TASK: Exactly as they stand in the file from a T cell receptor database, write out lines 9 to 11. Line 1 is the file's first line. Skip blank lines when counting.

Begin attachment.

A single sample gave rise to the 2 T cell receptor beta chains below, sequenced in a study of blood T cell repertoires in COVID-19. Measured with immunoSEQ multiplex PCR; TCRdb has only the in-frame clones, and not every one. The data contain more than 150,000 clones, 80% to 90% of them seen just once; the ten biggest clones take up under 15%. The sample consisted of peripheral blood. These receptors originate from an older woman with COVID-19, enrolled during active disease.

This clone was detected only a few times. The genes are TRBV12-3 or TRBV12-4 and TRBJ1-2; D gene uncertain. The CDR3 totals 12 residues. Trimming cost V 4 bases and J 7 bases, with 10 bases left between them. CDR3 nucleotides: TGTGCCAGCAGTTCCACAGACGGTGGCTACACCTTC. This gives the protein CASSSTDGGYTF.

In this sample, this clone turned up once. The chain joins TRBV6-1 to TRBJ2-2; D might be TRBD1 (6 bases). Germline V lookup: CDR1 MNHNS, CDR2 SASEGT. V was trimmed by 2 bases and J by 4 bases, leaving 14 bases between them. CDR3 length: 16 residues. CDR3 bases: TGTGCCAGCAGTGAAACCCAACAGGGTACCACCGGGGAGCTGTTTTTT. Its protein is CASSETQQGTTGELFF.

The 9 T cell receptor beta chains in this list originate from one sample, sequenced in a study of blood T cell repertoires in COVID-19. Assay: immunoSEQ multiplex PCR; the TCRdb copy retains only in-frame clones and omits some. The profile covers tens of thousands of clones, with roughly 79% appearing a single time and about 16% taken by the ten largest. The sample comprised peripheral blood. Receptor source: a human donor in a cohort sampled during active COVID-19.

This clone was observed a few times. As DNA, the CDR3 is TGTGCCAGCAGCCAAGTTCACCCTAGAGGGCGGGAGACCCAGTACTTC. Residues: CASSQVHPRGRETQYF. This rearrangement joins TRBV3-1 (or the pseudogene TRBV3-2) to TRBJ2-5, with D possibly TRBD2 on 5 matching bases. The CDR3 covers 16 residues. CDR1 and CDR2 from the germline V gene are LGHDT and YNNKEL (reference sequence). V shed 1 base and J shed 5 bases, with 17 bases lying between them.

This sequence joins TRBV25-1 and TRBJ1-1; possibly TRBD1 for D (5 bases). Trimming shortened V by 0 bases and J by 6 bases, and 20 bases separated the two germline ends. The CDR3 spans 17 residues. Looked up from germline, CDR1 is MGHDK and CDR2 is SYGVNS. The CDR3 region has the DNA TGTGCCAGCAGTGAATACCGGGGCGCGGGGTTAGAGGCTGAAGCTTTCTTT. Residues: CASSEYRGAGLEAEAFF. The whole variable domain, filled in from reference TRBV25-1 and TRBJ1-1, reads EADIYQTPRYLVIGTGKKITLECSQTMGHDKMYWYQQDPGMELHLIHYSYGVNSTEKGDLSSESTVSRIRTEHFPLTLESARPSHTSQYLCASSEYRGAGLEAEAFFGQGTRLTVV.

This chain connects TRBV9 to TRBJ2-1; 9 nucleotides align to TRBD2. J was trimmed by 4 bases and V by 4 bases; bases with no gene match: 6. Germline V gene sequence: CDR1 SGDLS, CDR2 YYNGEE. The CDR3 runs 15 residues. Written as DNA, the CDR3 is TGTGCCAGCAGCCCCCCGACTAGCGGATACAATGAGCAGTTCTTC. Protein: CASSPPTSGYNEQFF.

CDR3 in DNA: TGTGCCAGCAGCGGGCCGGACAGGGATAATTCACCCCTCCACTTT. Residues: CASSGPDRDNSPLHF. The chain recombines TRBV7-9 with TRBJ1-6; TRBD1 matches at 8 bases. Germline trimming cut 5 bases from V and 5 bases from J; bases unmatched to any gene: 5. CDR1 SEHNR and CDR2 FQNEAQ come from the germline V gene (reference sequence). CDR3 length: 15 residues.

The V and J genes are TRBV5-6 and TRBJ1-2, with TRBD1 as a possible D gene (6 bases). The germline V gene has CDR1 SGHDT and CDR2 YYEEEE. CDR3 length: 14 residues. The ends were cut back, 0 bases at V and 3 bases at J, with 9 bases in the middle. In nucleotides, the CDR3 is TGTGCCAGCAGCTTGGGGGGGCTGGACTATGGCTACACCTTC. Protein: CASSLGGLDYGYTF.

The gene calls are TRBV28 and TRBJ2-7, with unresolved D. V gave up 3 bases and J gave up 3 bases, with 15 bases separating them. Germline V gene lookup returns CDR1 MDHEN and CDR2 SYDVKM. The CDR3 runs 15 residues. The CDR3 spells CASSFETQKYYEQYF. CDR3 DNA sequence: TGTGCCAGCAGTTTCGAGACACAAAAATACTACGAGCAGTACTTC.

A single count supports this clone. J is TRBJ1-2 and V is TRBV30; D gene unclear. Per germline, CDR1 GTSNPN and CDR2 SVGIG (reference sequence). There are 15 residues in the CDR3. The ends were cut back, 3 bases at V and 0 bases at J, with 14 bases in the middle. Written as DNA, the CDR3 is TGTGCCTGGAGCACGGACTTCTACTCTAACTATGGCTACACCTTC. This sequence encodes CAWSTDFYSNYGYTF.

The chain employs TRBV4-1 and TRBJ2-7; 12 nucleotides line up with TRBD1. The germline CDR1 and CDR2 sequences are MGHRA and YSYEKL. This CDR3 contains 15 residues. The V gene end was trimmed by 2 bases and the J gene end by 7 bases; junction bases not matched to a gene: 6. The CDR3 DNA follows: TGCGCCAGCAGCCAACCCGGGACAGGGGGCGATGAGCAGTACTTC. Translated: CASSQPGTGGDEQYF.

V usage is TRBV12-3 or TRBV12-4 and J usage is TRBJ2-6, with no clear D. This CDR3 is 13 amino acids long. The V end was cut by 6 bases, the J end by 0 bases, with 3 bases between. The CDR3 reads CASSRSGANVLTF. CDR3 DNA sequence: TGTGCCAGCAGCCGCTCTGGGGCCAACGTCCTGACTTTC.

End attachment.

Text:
The V and J genes are TRBV5-6 and TRBJ1-2, with TRBD1 as a possible D gene (6 bases). The germline V gene has CDR1 SGHDT and CDR2 YYEEEE. CDR3 length: 14 residues. The ends were cut back, 0 bases at V and 3 bases at J, with 9 bases in the middle. In nucleotides, the CDR3 is TGTGCCAGCAGCTTGGGGGGGCTGGACTATGGCTACACCTTC. Protein: CASSLGGLDYGYTF.

The gene calls are TRBV28 and TRBJ2-7, with unresolved D. V gave up 3 bases and J gave up 3 bases, with 15 bases separating them. Germline V gene lookup returns CDR1 MDHEN and CDR2 SYDVKM. The CDR3 runs 15 residues. The CDR3 spells CASSFETQKYYEQYF. CDR3 DNA sequence: TGTGCCAGCAGTTTCGAGACACAAAAATACTACGAGCAGTACTTC.

A single count supports this clone. J is TRBJ1-2 and V is TRBV30; D gene unclear. Per germline, CDR1 GTSNPN and CDR2 SVGIG (reference sequence). There are 15 residues in the CDR3. The ends were cut back, 3 bases at V and 0 bases at J, with 14 bases in the middle. Written as DNA, the CDR3 is TGTGCCTGGAGCACGGACTTCTACTCTAACTATGGCTACACCTTC. This sequence encodes CAWSTDFYSNYGYTF.